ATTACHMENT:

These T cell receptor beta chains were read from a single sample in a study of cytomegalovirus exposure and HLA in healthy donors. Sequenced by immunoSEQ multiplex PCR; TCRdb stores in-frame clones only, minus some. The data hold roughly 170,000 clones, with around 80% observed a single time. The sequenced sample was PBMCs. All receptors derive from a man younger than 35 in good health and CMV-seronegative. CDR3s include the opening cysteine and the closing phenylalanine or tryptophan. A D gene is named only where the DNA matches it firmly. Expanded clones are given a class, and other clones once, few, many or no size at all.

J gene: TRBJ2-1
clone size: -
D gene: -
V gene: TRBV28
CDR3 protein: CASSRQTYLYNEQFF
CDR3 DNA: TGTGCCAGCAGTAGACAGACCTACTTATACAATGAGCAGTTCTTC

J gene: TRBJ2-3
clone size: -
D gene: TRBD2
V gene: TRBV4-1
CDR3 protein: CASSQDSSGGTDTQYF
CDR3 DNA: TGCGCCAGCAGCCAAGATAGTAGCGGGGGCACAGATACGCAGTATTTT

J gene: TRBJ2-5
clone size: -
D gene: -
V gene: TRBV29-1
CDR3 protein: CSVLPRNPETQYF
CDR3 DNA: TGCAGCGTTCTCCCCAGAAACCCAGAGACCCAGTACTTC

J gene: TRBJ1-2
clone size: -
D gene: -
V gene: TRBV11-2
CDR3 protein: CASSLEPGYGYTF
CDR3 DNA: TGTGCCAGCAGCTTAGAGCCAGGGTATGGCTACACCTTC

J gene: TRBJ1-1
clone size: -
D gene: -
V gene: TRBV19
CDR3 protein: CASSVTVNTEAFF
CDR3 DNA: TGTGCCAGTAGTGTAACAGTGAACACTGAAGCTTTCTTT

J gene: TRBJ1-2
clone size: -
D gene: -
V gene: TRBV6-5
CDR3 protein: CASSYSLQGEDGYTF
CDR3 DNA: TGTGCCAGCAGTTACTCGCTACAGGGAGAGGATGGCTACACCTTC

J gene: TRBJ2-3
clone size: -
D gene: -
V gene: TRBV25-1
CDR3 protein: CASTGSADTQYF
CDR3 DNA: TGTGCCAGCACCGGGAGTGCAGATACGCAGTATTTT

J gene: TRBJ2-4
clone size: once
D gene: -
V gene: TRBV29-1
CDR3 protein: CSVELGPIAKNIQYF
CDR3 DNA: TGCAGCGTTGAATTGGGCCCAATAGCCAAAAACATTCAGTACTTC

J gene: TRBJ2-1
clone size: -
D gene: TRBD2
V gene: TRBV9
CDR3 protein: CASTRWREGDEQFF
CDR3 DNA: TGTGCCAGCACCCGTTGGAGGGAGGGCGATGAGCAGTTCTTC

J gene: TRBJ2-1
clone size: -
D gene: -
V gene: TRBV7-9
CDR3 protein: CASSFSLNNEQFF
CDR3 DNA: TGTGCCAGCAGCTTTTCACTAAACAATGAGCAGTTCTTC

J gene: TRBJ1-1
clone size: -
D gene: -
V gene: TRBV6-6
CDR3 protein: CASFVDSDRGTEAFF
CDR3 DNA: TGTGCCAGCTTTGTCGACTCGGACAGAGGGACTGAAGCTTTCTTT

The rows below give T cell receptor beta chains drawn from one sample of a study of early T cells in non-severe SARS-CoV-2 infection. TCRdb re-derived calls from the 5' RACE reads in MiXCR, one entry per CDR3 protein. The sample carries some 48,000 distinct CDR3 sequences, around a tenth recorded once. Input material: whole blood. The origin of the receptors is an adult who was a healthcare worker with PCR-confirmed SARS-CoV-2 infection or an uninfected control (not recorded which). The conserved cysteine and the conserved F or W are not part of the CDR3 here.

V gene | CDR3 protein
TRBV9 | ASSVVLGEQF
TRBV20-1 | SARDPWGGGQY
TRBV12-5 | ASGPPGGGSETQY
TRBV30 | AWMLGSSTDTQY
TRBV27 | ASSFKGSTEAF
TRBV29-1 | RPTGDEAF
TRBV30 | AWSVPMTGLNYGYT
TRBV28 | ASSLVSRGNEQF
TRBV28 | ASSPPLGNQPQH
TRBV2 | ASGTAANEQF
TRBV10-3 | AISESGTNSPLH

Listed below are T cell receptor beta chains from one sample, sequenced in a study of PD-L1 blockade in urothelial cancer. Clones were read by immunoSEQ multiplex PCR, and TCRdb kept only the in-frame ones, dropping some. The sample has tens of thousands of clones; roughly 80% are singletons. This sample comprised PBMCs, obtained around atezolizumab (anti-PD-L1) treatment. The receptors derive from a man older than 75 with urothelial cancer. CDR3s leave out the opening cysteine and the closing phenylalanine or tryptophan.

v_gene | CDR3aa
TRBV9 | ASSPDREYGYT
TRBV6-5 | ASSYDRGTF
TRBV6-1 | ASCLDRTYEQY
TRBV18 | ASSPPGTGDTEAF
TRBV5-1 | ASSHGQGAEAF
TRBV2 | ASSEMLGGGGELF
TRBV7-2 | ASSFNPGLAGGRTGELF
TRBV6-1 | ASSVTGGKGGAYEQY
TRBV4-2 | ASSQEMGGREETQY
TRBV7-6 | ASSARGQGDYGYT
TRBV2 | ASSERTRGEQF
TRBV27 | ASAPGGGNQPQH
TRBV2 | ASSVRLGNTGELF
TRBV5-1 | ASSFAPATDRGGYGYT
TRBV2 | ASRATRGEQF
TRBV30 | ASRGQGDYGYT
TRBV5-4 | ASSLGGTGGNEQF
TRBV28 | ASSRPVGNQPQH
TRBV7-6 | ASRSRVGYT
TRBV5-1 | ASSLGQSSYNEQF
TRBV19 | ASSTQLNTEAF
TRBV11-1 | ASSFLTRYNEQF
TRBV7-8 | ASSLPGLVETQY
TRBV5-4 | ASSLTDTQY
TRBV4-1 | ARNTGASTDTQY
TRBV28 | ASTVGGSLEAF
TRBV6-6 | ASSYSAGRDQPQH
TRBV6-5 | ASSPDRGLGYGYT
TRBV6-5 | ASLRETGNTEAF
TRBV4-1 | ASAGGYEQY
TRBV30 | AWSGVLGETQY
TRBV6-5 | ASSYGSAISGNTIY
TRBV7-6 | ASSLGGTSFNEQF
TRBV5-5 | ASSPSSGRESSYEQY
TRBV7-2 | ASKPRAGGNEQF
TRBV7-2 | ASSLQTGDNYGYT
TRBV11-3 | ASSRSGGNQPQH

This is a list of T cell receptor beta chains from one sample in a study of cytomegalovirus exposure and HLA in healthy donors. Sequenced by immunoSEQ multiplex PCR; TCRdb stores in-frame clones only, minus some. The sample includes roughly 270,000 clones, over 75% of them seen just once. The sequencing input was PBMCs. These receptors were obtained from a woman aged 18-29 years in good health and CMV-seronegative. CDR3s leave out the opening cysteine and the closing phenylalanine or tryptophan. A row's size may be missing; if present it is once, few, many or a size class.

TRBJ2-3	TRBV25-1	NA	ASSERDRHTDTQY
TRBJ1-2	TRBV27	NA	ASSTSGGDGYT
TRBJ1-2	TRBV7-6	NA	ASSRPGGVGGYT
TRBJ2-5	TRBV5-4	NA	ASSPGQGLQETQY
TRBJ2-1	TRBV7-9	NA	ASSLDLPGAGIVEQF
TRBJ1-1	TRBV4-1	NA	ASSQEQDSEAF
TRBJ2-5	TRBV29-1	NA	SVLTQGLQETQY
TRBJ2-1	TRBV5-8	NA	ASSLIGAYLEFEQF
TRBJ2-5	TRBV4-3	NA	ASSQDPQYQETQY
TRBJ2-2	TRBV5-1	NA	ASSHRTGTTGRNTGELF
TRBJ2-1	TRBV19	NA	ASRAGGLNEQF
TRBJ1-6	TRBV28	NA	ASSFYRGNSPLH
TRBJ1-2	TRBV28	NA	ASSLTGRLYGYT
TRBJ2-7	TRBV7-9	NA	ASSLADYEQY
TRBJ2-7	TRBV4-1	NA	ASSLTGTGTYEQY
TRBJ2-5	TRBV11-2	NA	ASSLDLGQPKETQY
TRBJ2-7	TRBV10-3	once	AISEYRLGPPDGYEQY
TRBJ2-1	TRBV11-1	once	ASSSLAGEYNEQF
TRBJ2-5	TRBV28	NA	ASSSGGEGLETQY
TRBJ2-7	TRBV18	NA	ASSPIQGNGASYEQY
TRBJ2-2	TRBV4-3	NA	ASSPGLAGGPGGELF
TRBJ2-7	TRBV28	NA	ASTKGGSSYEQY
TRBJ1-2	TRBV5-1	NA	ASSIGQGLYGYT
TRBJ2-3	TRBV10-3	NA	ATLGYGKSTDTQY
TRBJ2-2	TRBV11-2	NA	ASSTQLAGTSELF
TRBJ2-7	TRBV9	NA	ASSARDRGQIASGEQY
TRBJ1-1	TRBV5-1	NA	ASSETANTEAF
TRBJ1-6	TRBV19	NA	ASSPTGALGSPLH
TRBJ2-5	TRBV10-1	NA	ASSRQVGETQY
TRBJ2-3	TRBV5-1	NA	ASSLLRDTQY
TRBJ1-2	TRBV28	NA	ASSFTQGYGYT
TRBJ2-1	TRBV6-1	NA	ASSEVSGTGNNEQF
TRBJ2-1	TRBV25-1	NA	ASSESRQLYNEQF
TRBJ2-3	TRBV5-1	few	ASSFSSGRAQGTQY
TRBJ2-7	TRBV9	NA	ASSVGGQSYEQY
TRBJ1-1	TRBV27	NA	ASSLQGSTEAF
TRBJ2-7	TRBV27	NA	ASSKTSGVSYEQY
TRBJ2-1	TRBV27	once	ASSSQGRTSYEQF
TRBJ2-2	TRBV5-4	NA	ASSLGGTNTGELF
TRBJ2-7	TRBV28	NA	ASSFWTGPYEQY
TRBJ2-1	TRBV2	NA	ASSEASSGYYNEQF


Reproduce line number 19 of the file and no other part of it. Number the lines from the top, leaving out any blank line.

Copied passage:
CDR3 DNA: TGCAGCGTTCTCCCCAGAAACCCAGAGACCCAGTACTTC